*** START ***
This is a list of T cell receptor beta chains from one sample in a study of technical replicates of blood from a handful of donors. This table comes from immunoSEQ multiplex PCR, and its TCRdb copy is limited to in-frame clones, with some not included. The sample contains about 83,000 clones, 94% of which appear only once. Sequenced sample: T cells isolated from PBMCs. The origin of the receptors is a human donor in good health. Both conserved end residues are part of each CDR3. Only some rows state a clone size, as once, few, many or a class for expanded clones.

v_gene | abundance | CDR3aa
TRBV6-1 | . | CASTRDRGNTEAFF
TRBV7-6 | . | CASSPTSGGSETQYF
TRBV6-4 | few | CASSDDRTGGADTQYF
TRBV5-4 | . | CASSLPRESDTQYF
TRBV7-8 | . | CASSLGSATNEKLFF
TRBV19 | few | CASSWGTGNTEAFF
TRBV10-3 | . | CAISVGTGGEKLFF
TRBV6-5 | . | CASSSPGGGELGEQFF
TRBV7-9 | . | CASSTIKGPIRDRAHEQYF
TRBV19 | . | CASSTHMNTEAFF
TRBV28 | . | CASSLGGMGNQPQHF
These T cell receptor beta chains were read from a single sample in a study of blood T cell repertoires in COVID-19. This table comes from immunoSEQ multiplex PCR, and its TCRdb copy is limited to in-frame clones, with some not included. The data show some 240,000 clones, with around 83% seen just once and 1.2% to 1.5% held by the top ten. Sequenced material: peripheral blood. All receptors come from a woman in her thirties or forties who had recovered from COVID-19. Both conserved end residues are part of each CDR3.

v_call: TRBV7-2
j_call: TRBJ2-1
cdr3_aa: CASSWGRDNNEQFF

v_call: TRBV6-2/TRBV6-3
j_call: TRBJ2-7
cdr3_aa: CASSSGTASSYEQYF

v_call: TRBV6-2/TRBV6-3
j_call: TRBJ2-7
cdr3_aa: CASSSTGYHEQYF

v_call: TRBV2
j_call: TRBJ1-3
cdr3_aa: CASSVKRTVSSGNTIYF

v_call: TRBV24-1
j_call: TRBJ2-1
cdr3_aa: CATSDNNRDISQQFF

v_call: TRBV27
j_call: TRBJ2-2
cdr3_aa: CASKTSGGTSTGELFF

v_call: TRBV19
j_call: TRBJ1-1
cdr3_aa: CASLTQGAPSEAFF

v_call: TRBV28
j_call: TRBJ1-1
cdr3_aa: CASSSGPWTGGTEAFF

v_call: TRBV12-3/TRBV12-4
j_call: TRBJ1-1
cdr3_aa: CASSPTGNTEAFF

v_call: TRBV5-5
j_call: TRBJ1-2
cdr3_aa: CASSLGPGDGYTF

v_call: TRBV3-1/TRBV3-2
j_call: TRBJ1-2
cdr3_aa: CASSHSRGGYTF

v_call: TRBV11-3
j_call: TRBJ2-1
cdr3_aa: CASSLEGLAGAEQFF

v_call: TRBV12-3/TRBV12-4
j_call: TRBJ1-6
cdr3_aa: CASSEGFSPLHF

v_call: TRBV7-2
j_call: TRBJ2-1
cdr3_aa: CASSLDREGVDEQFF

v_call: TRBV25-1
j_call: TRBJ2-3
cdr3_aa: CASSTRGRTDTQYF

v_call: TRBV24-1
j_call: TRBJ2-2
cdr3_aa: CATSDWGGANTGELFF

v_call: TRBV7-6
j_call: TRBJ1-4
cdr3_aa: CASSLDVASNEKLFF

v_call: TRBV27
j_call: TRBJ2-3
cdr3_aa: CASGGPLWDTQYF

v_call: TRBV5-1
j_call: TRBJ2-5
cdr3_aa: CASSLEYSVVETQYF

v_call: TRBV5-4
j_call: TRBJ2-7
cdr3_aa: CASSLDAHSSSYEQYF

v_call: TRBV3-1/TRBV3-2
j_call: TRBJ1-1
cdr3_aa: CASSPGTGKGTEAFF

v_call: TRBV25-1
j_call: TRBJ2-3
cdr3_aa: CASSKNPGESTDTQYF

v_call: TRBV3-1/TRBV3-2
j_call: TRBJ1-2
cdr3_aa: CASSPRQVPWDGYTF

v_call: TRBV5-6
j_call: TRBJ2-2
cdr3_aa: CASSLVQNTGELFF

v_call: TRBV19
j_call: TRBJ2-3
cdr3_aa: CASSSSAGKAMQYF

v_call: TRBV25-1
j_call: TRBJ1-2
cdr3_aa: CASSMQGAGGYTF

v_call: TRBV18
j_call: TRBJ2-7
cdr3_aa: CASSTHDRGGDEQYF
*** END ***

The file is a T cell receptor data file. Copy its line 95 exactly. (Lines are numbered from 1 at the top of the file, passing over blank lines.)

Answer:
cdr3_aa: CASSTHDRGGDEQYF